FTT moving from rhetoric to reality but EU must heed Gates' call to help poorest - Oxfam

Published: 28 September 2011

European Commission President Jose Manuel Barroso today threw his full support behind an EU Financial Transaction Tax (FTT) arguing that banks must make a '”contribution” back to society after the €4.6 trillion of taxpayers' money they have received in the last three years.

Oxfam said this was the latest evidence that unprecedented public and political support is building behind an European Union-wide Financial Transaction Tax before the EU Heads of State Summit on 17-18th October and for a global agreement before the French G20 Summit on 3-4 November.

Nicolas Mombrial, Oxfam International's EU policy advisor, said:

“The FTT is moving from rhetoric to reality but a significant part of the revenues should be used as Bill Gates suggested, to help poor countries facing chilling reductions in aid, trade, and investment - not just shore up the EU budget.

An FTT is not a 'Robin Hood Tax' unless clear commitments are made to use the revenues for tackling climate change, and poverty at home and abroad."

The European Commission will present its full legislative proposal for a Financial Transaction Tax (FTT) at 13:30 CET today.

At present, the EC proposals suggest that the revenue raised could go to the EU budget or national budgets, and makes no commitment as to what the revenues could be spent on. Oxfam does not have a view as to whether the tax would be best spent via the EU budgets, national budgets or other mechanisms – however for an FTT to be progressive and the 'Robin Hood tax' that millions of European citizens wish to see implemented, EU leaders, finance ministers and the European Commission must commit in the next few weeks the money should be used to help poor people hit by the economic crisis at home and abroad, and tackle global challenges such as climate change.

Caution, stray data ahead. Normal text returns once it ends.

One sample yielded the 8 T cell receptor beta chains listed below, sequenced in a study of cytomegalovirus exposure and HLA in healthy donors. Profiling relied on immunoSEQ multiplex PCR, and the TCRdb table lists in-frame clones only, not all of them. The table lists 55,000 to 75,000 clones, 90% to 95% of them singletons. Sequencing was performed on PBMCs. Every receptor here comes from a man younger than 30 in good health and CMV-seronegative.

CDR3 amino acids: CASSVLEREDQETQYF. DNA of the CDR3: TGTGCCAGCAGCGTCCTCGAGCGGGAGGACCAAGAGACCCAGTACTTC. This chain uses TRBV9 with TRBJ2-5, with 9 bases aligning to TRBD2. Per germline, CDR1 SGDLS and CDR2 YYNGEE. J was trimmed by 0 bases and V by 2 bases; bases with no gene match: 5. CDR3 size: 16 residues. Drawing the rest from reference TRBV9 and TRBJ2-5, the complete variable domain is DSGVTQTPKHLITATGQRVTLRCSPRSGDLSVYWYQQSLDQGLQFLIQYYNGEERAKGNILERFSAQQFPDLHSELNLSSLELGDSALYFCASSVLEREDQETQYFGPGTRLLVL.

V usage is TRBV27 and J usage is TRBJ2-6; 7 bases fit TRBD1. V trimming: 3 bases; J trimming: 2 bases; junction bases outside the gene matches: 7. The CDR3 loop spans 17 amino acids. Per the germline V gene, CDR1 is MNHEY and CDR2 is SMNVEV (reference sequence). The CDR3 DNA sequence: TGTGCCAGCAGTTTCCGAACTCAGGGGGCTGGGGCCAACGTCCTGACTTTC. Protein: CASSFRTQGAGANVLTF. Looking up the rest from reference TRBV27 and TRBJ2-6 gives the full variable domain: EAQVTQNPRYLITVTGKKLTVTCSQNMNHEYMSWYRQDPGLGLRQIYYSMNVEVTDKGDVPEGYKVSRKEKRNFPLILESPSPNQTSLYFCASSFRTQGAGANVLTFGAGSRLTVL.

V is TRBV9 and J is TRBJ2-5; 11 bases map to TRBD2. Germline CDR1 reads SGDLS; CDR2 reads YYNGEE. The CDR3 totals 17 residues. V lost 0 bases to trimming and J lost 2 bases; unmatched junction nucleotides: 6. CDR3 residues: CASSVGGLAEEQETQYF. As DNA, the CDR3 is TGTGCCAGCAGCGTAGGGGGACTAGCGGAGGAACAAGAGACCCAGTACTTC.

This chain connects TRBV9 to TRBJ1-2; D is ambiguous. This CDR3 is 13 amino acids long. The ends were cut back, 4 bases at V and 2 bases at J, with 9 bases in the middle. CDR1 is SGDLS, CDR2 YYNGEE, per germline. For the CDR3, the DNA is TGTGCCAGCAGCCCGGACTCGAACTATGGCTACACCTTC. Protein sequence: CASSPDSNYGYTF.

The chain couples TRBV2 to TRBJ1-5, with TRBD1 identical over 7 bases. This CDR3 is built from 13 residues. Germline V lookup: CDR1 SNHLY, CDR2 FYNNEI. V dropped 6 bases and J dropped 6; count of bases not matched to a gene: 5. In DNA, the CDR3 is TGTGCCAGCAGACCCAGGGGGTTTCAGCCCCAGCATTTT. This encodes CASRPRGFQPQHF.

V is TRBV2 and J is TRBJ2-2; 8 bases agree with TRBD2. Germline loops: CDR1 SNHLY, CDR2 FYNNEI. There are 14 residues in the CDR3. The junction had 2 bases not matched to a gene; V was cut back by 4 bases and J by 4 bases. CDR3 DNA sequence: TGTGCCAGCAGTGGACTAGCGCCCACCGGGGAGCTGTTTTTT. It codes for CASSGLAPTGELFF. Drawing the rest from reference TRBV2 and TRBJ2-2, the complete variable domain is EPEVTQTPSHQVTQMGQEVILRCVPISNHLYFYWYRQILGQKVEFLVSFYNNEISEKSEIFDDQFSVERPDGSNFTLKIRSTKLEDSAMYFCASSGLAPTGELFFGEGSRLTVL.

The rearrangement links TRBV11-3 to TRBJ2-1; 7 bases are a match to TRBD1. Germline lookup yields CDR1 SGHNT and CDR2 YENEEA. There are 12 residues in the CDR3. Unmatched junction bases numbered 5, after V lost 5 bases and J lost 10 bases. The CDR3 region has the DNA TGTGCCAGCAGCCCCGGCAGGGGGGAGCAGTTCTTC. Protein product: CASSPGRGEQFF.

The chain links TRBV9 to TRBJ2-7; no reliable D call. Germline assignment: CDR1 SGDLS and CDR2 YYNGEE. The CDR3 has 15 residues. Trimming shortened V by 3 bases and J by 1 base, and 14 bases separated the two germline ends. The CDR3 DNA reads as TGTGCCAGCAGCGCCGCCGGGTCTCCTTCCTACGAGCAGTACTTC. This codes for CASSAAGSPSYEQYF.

Proposed rate of 0.1% is too low

The EC has proposed a levy of 0.1% on trading of shares and bonds and of 0.01% on derivatives. Based on earlier EC analysis, this could raise roughly €55bn a year. Oxfam says the proposed rates are too low, it's clear that higher rates are perfectly feasible and would raise more money to tackle poverty. In the UK, a rate of 0.5% applies to equities.

Next steps at EU level

EU Finance Ministers next week (Oct 4th) are expected to discuss the proposal as part of pre-G20 and EU summit discussions. Besides the EC, there is strong support for an FTT from France and Germany, and other countries supporting an FTT at EU level include Spain, Finland, Luxembourg, Belgium, Austria, Hungary, Greece and Portugal. Bill Gates, who has been commissioned to write a report on development financing for the G20, also supports the FTT, as widely reported last week.

International development agency Oxfam is member of the ‘Robin Hood Tax’ coalition in the UK, France, Germany and a number of other European countries calling for new financial sector taxes to help tackle poverty and climate change, at home and abroad. Millions of supporters are behind the campaign which is endorsed by over 1,000 leading economists.

Read more

Oxfam supports the Robin Hood Tax

Contact Information

Angela Corbalan, EU Media & Communications Officer
Tel. + 32 2 234 11 15
Mob. + 32 473 56 22 60
Twitter: @AngelaCorbalan @OxfamEU

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